Figure 5.2 Changes in oxygen and carbon isotopic composition of planktonic foraminifera (Acarinina praepentacamerata and Subbotina) and a benthic foraminifer (Nuttalides TERMINAL PALEOCENE MASS EXTINCTION IN THE DEEP SEA: ASSOCIATION WITH GLOBAL WARMING truempyi) in the latest Paleocene (55.0 to 55.6 Ma) in relation to mass extinction in benthic foraminifera in ODP Site 690B, Maud Rise, Antarctica. These changes constitute the terminal Paleocene isotopic excursion. Note the abrupt negative isotopic shifts coinciding with the extinction. (Figure modified after Kennett and Stott, 1991.) 99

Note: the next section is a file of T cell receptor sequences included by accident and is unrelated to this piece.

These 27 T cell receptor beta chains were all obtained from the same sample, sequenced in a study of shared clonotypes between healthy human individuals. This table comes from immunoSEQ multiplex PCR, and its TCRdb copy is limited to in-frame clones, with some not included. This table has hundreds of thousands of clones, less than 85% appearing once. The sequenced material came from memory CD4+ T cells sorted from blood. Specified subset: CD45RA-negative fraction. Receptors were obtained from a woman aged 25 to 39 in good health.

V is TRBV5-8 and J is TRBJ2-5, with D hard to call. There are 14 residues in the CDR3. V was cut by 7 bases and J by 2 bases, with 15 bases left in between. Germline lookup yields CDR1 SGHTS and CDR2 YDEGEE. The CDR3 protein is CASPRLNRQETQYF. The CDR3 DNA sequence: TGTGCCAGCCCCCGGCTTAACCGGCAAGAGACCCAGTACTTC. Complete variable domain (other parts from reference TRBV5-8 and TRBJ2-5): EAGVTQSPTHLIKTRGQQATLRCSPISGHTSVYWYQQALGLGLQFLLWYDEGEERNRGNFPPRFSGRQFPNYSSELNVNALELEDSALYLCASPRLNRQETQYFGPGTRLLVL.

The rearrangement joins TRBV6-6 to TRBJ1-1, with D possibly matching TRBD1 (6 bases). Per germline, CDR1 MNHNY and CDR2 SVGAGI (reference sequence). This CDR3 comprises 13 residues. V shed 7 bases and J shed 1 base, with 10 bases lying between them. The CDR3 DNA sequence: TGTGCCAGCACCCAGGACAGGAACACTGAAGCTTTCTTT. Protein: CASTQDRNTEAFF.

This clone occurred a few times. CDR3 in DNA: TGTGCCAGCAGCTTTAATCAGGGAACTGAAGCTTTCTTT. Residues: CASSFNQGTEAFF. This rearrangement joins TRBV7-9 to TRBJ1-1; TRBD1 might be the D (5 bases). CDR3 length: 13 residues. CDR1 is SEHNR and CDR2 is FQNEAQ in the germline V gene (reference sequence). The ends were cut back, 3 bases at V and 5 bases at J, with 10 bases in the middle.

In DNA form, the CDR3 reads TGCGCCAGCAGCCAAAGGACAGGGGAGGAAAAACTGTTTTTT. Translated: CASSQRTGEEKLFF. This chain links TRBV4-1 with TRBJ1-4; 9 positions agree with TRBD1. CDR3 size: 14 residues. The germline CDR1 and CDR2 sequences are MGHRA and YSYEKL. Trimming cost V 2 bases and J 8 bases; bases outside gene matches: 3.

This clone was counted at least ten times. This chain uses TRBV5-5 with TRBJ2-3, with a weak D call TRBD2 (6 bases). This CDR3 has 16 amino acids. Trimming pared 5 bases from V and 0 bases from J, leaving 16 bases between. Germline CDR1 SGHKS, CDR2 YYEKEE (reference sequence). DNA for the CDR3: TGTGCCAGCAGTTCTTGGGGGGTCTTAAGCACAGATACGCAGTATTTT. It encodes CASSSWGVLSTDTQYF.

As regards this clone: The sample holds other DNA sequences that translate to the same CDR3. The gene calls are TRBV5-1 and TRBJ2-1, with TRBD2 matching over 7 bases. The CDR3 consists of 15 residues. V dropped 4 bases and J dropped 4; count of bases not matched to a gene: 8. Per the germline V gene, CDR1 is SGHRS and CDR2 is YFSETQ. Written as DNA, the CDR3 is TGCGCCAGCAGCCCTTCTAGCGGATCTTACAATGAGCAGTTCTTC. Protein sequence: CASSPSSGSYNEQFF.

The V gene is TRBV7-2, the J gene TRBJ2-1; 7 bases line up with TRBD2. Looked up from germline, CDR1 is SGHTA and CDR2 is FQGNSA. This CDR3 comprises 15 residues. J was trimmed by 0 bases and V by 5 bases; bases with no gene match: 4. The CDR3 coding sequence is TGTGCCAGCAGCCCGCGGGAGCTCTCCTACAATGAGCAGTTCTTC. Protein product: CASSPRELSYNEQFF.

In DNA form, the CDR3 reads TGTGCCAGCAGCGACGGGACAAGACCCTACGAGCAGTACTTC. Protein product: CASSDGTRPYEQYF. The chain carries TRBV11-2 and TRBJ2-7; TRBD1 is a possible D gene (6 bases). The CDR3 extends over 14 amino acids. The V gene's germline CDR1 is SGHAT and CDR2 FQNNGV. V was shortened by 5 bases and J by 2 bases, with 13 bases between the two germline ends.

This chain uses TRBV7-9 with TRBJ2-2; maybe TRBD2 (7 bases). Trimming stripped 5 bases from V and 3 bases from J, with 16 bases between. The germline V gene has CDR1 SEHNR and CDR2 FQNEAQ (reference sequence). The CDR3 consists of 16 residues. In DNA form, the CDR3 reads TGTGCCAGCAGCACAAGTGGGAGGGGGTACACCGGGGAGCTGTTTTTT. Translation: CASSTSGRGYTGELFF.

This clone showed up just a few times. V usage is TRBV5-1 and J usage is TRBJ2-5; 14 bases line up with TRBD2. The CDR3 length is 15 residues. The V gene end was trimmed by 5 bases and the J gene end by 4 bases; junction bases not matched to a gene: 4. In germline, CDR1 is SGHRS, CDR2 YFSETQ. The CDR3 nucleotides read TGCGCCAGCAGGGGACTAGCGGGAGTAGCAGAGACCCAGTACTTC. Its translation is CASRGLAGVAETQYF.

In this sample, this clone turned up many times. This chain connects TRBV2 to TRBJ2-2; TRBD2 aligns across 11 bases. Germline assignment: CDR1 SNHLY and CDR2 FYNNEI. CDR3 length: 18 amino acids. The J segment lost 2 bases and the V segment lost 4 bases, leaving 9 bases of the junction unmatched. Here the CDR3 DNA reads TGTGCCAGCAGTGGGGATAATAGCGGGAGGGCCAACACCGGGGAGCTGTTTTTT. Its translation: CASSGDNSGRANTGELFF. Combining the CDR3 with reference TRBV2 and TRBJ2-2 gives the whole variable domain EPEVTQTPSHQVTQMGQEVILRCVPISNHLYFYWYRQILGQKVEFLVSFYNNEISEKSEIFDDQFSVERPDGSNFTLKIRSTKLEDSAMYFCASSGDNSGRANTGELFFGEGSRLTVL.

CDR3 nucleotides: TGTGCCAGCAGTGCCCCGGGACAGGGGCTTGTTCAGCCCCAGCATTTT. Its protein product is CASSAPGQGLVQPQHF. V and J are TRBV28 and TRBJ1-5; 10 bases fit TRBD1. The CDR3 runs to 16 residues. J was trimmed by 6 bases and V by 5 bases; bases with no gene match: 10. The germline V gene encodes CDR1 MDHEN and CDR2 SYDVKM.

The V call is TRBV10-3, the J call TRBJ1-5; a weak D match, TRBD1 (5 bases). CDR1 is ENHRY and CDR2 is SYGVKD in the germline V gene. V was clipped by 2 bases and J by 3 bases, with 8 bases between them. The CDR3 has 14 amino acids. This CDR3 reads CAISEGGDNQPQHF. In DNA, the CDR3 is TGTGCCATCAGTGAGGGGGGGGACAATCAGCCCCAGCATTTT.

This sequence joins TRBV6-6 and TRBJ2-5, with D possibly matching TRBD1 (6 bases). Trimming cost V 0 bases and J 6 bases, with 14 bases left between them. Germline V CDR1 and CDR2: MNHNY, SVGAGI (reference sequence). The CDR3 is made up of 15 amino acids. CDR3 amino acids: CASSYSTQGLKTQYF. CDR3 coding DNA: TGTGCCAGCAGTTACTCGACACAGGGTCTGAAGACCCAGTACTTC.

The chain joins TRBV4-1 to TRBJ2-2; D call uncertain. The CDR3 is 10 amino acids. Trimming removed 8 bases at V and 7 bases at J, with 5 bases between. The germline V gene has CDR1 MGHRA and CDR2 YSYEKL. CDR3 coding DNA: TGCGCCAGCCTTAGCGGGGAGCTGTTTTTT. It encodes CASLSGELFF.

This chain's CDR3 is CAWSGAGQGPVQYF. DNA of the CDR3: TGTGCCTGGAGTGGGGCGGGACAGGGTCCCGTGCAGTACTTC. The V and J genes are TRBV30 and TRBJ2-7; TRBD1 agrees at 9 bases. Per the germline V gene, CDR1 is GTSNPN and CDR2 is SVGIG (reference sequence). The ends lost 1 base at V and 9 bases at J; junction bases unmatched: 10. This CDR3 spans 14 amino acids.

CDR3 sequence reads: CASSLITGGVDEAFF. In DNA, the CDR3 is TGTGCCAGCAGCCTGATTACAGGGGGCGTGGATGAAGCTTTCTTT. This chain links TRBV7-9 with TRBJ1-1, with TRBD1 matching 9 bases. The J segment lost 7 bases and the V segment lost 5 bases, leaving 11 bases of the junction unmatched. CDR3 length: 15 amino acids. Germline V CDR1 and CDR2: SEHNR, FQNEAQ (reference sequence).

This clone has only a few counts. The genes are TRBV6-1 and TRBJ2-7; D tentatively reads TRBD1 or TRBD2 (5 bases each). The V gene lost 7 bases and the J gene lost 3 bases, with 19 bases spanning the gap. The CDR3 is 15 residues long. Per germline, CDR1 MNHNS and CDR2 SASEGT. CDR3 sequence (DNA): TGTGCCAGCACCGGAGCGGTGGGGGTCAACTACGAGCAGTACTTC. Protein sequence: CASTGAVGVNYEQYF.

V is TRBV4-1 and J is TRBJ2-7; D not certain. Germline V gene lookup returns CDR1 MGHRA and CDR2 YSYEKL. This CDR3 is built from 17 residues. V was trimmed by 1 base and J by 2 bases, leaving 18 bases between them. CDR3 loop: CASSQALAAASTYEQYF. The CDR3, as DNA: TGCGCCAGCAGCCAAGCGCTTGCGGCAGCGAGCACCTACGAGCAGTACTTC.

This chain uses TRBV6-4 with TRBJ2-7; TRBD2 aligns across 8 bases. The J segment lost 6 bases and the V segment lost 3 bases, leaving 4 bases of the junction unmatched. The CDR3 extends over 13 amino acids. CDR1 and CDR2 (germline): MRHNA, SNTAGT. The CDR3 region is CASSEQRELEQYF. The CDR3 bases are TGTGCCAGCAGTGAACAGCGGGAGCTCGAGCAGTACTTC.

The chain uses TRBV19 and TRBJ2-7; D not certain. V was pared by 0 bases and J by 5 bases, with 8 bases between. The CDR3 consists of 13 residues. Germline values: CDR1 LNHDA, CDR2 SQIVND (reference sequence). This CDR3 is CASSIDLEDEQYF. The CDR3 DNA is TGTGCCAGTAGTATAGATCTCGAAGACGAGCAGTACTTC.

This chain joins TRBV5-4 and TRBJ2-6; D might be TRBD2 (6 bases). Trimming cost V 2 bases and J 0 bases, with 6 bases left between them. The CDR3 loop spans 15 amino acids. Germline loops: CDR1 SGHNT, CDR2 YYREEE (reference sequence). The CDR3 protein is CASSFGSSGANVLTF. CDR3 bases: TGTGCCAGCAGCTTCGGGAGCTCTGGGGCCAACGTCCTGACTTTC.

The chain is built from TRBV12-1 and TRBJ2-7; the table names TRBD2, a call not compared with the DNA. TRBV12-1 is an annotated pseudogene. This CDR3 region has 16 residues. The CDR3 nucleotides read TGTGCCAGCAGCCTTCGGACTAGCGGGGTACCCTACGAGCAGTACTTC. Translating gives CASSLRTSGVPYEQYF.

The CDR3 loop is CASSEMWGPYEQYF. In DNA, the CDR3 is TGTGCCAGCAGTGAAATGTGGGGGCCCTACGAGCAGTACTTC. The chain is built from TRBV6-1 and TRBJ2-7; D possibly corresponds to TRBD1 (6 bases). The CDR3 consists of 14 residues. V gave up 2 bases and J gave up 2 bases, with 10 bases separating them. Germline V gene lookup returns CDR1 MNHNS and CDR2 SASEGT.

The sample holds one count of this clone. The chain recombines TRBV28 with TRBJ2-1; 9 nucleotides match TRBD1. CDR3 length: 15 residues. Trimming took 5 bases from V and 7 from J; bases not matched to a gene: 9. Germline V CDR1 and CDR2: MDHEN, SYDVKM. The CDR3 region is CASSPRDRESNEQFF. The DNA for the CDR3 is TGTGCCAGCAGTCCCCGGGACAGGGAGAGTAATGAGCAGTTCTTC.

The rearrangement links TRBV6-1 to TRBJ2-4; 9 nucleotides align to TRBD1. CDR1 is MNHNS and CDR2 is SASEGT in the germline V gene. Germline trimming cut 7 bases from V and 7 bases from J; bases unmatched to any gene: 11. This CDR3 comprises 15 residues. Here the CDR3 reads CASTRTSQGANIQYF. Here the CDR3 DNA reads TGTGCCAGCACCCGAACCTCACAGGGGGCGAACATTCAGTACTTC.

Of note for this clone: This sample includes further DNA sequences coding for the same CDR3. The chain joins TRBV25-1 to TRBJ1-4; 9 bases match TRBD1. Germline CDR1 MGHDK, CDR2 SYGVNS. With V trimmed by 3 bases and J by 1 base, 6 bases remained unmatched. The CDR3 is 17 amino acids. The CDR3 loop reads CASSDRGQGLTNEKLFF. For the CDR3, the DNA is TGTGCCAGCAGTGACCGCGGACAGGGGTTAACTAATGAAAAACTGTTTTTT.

TERMINAL PALEOCENE MASS EXTINCTION IN THE DEEP SEA: ASSOCIATION WITH GLOBAL WARMING 100 excursion (Figure 5.2). The δ18O and δ13C changes are reflected in all three foraminiferal taxa, although at different amplitudes (Figure 5.2). The significance of these differences is discussed by Kennett and Stott (1991). We limit our discussion here to the trends of critical paleoenvironmental importance. The largest δ18O shift (2.0%o) at the beginning of the excursion is recorded by the benthic foraminifera, an intermediate shift (1.5%o) by deeper-dwelling planktonics, and the smallest shift (1.0%o) by shallow-dwelling planktonic forms (Figure 5.2). The initial oxygen isotopic shift exhibited by the surface-dwelling form, which coincided with the mass extinction, possibly reflects an increase in surface water temperatures from 14 to 18°C. This was followed by an additional δ18O decrease of -1.0%o, indicating a further possible temperature increase in surface waters to 22°C. The brief interval represented by the excursion was likely the warmest of the entire Cenozoic although, as discussed later, some fraction of the decrease in δ18O values may have resulted from reduction in surface water salinity. Of great significance, however, is the observation that the largest δ18O change was recorded by the benthic, rather than the planktonic, foraminifera (Figure 5.2). Thus, deep waters warmed more than surface waters. For a brief interval, beginning at -55.31 Ma, deep waters had warmed to such a degree that the temperature gradient between deep and surface waters was virtually eliminated at this location in the Antarctic region. The extinctions occurred at the beginning of the temperature excursion. The initial, rapid temperature rise encompassed -3000 yr and was followed by a more gradual decrease in ocean temperatures at all water depths. At the end of the excursion, the water column in this Antarctic region was only slightly warmer than it had been immediately before the excursion less than 100,000 yr earlier. The magnitude of carbon isotopic change between the planktonic and benthic foraminfera was different from that of oxygen isotopes. Whereas the benthic (bottom dwellers) recorded the largest δ18O change, it was the plankton that recorded the largest δ13C change (4%o). The 4%o shift in δ13C is the largest so far known for the Cenozoic Period. The magnitude of the shift clearly underscores the significance of this event. During the brief interval at -55.32 Ma when the vertical δ18O gradient was eliminated, the previously large surface to deep water δ13C gradient was also almost completely eliminated. The cause of the δ13C change remains enigmatic. However, Stott (1992) presented evidence that the δ13C of marine organic matter became more positive at the time of the excursion. If this was a global phenomenon, it would suggest that the negative δ13C excursion recorded in foraminiferal calcite resulted from a redistribution of δ12C between photosynthetic organic matter and the inorganic pool of carbon in the Late Paleocene oceans. It is clear from this Antarctic record that the mass extinction coincided with the beginning of the sharp, negative shifts in δ18O and δ13C. However, to determine whether all the extinctions occurred simultaneously and in conjunction with the initiation of the δδO and δ13C change, Kennett and Stott (1991) increased the sample resolution to only 1-cm intervals (-800 yr) across the extinction interval in Site 690B (Figure 5.3). This was possible because the interval was not bioturbated (Kennett and Stott, 1991). Before the extinction, benthic foraminiferal assemblages (>150-µm fraction) were diverse, averaging about 60 species, or even more (Thomas, 1990). Assemblages included an abundance of forms interpreted to be of both infaunal and epifaunal habit (Corliss and Chen, 1988; Thomas, 1990). This included a high diversity of trochospiral and other coiled forms. The extinction in Site 690B (Figure 5.3) involved a rapid drop in benthic foraminiferal diversity (>150 µm) from ~60 to 17 species, representing a diversity reduction of 72% within 3000 yr (4 cm). Many distinct taxa such as Stensioina beccariiformis and Neoflabellina disappeared early, during an interval of less than 1500 yr (Figure 5.3). Most trochospiral forms such as Stensioina had disappeared by the midpoint of the oxygen isotopic shift. The survival of a higher proportion of infaunal forms indicates some advantage over the epifaunal forms that lived at or close to the sediment-water interface. Nevertheless, the infaunal environment was not entirely unaffected since many of the taxa inferred to have been living there also disappeared. The abundance of benthic foraminifera (>150-µm fraction) was also severely reduced, although small individuals (<150 µm) remained abundant throughout. The ostracoda also exhibit a drastic decrease in diversity and abundance. The benthic foraminiferal assemblage was strongly depleted of coiled forms for several thousand years following the extinction. This left assemblages (>150 µm) temporarily dominated by relatively small, thin-walled, uniserial, triserial, and other forms more typical of an infaunal habitat (Corliss and Chen, 1988; Thomas, 1990). The relative increase in abundances of small benthic foraminiferal specimens, associated with a decrease in diversity, suggests conditions low in oxygen and higher in nutrients (Bernard, 1986; Thomas, 1990). Following a brief interval of extremely low diversity and abundance in the fraction greater than 150 µm (Figure 5.3), diversity increased again to about 30 species on average—a diversity of about half that before the extinction. This increase seems to have resulted mainly from the reappearance of forms that had been temporarily excluded from the benthic foraminiferal assemblage. Nevertheless,